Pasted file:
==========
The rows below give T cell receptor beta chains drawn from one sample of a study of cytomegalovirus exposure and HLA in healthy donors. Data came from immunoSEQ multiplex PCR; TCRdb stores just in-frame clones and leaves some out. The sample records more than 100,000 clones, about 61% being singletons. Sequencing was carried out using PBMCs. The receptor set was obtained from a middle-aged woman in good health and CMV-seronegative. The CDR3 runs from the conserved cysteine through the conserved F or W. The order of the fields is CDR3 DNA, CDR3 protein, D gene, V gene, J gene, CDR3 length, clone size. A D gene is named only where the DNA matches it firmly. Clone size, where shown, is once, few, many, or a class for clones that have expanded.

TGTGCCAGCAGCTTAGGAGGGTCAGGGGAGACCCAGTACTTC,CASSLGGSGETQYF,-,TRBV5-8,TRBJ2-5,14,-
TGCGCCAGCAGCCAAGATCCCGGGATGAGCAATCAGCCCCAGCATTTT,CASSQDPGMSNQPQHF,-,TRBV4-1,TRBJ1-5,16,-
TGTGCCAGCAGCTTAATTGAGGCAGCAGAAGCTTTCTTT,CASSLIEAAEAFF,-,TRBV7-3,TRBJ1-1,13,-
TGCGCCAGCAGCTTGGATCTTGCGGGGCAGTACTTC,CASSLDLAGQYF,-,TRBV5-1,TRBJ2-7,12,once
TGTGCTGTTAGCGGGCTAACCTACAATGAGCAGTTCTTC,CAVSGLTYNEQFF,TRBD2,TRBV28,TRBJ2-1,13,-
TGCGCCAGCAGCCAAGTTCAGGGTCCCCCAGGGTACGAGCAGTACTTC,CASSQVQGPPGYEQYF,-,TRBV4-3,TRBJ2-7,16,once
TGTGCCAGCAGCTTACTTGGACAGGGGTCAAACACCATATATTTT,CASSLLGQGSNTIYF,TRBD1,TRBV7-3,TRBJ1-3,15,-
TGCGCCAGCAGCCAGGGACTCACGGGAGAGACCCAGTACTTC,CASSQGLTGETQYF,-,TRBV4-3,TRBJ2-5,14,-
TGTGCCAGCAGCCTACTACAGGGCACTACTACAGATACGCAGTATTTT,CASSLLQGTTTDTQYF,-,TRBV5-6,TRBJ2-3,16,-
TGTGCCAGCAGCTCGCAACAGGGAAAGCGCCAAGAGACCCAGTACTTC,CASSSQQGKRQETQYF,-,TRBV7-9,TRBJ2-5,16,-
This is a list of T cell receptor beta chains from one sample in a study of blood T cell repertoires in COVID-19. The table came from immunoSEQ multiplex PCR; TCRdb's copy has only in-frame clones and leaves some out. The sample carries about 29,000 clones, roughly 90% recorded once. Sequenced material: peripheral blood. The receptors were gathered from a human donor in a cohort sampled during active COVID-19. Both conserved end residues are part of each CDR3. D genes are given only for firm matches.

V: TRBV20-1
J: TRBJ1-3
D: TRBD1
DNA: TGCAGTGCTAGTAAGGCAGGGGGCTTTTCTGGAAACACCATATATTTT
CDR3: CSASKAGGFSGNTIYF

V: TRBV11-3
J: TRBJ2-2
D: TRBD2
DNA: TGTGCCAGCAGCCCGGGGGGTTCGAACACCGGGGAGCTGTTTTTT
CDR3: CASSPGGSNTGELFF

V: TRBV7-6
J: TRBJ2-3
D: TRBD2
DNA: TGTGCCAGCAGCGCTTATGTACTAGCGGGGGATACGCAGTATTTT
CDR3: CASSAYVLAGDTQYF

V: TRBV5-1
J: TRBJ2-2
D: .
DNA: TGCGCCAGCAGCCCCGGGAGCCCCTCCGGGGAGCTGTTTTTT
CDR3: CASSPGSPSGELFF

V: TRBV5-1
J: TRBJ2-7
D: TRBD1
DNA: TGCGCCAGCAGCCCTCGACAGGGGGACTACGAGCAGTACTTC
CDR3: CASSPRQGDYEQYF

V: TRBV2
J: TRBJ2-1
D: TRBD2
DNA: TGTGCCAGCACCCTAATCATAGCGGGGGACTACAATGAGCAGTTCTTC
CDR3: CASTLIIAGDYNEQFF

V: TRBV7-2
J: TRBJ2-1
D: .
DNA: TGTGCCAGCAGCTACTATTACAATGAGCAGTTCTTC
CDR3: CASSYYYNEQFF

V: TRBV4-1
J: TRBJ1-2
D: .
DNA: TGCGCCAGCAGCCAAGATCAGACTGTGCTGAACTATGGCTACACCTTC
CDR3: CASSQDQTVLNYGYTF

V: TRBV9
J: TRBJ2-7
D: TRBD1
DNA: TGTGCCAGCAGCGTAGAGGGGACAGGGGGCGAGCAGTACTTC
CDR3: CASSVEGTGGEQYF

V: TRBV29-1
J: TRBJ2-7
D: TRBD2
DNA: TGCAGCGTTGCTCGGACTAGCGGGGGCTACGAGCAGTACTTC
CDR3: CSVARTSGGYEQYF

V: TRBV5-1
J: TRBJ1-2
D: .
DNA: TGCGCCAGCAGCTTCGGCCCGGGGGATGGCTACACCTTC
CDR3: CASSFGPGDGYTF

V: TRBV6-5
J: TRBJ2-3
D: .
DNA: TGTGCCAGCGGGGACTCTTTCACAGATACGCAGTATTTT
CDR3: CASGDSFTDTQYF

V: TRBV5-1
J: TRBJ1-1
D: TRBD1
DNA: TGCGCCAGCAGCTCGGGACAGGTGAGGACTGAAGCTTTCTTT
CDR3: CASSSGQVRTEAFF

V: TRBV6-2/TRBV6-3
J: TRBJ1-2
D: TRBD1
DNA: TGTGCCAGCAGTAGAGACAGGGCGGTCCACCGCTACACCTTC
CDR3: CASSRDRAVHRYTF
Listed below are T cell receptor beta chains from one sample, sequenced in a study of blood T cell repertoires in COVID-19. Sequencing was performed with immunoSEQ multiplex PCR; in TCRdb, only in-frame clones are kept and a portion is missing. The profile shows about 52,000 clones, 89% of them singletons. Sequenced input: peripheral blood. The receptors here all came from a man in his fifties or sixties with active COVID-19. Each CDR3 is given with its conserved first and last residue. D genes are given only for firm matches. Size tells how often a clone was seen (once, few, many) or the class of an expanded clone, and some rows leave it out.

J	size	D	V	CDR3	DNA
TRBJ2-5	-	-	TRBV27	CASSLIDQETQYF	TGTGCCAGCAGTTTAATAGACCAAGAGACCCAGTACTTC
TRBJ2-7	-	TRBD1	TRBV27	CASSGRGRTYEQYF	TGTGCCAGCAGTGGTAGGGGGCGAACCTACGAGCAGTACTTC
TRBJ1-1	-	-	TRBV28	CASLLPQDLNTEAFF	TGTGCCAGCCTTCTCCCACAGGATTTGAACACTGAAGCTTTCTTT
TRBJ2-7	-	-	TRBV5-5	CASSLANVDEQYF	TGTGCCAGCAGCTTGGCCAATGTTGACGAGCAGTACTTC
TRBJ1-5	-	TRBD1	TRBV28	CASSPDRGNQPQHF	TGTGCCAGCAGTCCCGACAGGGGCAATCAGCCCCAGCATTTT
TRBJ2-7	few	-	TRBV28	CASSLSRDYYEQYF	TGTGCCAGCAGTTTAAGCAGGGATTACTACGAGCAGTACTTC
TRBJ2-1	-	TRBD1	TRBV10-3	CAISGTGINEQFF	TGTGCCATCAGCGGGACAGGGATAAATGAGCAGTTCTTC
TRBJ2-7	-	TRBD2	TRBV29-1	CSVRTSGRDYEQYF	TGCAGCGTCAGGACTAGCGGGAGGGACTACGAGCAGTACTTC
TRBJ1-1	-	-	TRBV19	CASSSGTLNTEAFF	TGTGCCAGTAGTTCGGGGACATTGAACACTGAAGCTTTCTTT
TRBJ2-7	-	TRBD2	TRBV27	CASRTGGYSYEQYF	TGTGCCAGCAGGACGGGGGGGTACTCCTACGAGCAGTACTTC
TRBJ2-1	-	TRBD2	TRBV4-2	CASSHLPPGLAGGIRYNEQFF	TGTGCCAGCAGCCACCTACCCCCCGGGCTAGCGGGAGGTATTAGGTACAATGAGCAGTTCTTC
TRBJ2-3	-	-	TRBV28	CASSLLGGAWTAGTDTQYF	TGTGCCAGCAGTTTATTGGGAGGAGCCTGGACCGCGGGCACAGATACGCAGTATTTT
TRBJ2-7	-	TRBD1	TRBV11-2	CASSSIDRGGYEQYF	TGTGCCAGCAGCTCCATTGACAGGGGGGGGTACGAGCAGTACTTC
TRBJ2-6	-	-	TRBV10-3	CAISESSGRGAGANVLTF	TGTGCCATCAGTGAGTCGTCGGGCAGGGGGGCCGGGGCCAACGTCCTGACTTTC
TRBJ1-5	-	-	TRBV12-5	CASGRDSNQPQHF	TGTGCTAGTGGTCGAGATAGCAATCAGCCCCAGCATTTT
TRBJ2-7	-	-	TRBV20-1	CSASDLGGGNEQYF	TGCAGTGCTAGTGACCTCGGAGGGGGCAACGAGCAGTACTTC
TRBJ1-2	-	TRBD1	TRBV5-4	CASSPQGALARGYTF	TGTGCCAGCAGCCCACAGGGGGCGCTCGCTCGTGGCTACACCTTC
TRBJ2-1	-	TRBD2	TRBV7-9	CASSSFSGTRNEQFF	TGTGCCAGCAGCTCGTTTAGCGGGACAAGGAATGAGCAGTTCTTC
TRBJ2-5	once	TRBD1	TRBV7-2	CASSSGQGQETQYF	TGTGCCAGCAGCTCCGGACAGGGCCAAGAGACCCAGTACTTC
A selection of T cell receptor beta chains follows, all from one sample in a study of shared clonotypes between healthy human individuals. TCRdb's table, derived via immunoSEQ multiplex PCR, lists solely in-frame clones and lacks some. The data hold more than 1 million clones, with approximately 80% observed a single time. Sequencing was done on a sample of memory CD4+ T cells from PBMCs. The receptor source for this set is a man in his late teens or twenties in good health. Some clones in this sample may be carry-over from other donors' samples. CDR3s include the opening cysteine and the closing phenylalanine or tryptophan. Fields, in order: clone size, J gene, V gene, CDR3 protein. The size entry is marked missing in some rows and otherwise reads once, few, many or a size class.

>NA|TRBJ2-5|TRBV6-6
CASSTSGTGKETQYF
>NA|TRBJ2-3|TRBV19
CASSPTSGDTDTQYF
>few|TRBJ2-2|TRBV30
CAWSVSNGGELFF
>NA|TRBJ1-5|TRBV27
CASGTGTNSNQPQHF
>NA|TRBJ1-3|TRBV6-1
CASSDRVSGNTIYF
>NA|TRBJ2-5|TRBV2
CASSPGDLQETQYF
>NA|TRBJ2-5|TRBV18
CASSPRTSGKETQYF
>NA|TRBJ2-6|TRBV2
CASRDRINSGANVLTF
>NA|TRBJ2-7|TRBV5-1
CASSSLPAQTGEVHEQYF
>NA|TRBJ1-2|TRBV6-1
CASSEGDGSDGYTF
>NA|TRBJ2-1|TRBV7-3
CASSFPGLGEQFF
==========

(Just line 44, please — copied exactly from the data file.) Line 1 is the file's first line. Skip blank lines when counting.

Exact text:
J: TRBJ2-1